Round two of the Uber/Lyft spat has come to a close, with Uber squaring up the scorecard. Lyft’s previous assertion that Uber drivers were screwing with their drivers was like a stiff right cross, but Uber just threw an overhand right. According to Uber, Lyft has no room to talk about anyone toying with drivers.
Lyft says Uber recruiters created and cancelled about 5,000 rides, basically sending Lyft drivers on a wild goose chase. Uber is countering, saying Lyft drivers did the same — to the tune of 13,000 cancelled rides.
Adding insult to injury, Uber also claims Lyft’s drivers did this after Lyft’s investors suggested Uber buy them out. There was also the familiar threat of “going nuclear”, except this time it might actually be going down. In a statement, Uber had the following to say:
Lyft’s claims against Uber are baseless and simply untrue. Furthermore Lyft’s own drivers and employees, including one of Lyft’s founders, have canceled 12,900 trips on Uber. But instead of providing the long list of questionable tactics that Lyft has used over the years, we are focusing on building and maintaining the best platform for both consumers and drivers.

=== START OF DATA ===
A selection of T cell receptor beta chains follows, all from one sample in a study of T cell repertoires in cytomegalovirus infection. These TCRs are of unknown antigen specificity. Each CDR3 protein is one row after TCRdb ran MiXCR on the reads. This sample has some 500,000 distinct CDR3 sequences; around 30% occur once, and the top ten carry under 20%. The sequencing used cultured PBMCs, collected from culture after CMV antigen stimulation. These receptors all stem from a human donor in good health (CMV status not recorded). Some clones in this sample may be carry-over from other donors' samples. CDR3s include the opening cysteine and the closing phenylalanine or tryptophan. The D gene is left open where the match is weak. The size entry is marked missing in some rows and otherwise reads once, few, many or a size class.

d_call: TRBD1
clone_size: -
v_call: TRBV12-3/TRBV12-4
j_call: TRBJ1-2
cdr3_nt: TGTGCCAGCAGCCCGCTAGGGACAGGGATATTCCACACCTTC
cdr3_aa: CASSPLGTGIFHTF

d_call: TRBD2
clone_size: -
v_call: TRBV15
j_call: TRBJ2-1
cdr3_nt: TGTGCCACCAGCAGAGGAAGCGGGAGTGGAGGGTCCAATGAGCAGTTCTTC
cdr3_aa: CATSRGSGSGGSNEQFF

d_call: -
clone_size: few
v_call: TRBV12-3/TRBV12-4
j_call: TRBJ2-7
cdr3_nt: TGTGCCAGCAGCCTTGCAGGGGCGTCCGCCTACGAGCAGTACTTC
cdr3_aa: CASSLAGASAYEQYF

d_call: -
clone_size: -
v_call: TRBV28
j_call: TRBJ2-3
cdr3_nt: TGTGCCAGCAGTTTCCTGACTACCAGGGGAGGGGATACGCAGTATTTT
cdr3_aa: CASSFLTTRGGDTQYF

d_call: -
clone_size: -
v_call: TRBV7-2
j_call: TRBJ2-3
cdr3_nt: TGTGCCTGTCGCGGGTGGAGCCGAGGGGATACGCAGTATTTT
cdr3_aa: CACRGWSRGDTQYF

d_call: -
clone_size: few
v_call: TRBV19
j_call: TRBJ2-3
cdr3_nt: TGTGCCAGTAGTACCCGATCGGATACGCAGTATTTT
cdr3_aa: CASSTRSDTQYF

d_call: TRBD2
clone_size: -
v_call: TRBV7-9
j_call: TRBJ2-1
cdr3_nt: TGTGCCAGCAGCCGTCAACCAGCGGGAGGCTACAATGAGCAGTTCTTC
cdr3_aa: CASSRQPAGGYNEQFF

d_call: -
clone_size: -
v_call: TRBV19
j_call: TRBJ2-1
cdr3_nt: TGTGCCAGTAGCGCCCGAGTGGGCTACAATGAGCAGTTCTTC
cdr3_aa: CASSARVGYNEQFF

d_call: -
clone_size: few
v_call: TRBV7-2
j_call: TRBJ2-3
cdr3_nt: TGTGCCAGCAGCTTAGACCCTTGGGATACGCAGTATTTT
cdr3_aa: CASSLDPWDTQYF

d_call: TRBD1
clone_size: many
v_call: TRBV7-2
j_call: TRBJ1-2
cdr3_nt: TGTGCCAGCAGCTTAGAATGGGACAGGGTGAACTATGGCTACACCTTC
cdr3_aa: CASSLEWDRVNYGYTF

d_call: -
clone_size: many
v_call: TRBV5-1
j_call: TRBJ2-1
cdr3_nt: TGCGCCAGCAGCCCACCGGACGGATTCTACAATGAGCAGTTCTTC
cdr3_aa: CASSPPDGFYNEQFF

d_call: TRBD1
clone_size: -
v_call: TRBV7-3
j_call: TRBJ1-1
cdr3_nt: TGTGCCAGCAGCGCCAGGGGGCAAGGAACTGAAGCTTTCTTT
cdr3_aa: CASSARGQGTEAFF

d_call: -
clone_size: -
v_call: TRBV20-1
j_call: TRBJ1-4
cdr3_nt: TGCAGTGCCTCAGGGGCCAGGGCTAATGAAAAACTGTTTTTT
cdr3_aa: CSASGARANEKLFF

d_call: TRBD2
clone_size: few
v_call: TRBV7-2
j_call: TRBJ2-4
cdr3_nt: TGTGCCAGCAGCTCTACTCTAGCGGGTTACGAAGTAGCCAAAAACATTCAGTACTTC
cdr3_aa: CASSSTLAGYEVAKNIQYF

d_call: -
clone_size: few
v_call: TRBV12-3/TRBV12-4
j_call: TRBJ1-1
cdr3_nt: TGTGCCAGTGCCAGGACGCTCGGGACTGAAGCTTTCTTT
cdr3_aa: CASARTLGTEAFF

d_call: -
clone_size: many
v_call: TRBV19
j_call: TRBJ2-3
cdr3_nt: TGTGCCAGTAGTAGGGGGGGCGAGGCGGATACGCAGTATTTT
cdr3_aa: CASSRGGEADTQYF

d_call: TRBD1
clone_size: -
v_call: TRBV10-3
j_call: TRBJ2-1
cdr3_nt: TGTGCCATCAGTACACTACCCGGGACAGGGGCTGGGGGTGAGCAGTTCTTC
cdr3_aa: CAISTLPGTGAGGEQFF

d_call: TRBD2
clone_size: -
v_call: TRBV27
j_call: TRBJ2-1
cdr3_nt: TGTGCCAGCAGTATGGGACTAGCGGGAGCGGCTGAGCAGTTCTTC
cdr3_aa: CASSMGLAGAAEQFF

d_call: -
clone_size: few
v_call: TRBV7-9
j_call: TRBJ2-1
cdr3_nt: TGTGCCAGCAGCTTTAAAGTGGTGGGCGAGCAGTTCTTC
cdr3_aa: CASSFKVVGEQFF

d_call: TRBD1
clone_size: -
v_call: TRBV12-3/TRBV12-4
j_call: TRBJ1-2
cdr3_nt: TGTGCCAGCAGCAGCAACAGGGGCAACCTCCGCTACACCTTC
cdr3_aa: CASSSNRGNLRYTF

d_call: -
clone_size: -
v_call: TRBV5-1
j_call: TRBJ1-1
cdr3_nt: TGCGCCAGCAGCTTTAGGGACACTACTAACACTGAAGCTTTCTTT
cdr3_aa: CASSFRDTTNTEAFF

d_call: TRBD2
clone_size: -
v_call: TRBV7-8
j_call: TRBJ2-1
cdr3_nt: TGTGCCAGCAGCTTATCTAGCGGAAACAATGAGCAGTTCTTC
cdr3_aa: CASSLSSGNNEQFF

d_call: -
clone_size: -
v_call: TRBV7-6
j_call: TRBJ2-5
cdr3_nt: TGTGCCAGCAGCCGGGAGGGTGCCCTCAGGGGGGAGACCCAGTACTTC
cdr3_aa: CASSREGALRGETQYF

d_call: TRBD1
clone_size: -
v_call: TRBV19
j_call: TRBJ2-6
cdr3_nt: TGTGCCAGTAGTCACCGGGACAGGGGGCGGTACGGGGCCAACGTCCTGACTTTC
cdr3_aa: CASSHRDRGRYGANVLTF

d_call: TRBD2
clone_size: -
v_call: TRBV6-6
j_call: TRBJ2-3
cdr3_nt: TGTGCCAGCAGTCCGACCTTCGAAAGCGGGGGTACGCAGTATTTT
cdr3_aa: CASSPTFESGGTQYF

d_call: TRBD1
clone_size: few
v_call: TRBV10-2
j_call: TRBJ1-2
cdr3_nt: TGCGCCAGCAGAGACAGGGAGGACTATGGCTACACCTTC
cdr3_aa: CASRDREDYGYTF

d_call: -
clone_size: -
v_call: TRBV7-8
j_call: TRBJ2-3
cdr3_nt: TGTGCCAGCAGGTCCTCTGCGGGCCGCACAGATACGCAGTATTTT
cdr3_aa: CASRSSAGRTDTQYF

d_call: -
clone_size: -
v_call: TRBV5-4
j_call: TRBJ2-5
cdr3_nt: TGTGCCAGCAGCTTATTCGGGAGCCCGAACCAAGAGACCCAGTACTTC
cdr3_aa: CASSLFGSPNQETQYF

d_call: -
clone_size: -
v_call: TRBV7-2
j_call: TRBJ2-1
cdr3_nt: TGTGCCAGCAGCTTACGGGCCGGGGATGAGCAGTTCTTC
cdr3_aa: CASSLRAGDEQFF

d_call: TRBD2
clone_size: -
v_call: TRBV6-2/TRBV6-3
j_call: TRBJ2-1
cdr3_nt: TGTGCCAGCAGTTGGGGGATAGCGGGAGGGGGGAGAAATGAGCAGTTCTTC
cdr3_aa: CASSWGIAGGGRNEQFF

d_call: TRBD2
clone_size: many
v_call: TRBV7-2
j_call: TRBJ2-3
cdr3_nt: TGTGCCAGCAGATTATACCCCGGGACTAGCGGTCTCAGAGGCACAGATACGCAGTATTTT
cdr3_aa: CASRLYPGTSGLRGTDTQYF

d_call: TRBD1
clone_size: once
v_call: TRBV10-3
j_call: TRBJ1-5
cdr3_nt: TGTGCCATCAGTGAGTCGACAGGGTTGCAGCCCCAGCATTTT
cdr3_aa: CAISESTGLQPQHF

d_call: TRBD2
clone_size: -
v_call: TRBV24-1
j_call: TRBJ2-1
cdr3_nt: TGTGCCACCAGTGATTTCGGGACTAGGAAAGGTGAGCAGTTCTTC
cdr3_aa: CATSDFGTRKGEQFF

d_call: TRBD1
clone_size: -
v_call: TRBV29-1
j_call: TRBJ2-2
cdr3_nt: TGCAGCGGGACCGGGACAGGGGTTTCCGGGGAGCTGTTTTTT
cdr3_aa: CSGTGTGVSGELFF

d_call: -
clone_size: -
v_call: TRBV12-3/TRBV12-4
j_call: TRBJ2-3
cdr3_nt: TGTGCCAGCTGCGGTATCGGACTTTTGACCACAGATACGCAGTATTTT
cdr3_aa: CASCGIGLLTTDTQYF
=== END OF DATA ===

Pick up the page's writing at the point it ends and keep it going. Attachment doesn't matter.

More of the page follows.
These attacks from Lyft are unfortunate but somewhat expected. A number of Lyft investors have recently been pushing Uber to acquire Lyft. One of their largest shareholders recently warned that Lyft would “go nuclear” if we do not acquire them. We can only assume that the recent Lyft attacks are part of that strategy.
This one has it all, doesn’t it? Scorned drivers, finger-pointing, weakened investor faith — it’s just so rich with drama! While this is between two companies with similar business models, it’s worth noting that Lyft isn’t the first company to claim Uber used these “schedule-then-cancel-and-recruit” tactics.
At the time, Uber said “Our local teams can be pretty determined when spreading the word about Uber and how our platform opens up new economic opportunities for drivers”. That rings eerily true here, too. Lyft’s claim also said Uber drivers were recruiting theirs, essentially creating a lack of supply to sway demand and loyalty over to Uber’s side. You can imagine an Uber driver telling a Lyft driver “I’ve got more work than I know what to do with!”
It’s not yet clear who fired the first shot in this one, but it could be a case of Lyft simply having beaten Uber at their own game, at least when you compare quantity of cancellations. It’s not clear if there is an end result here, with all the nuance and accusations, it’s definitely an interesting storyline.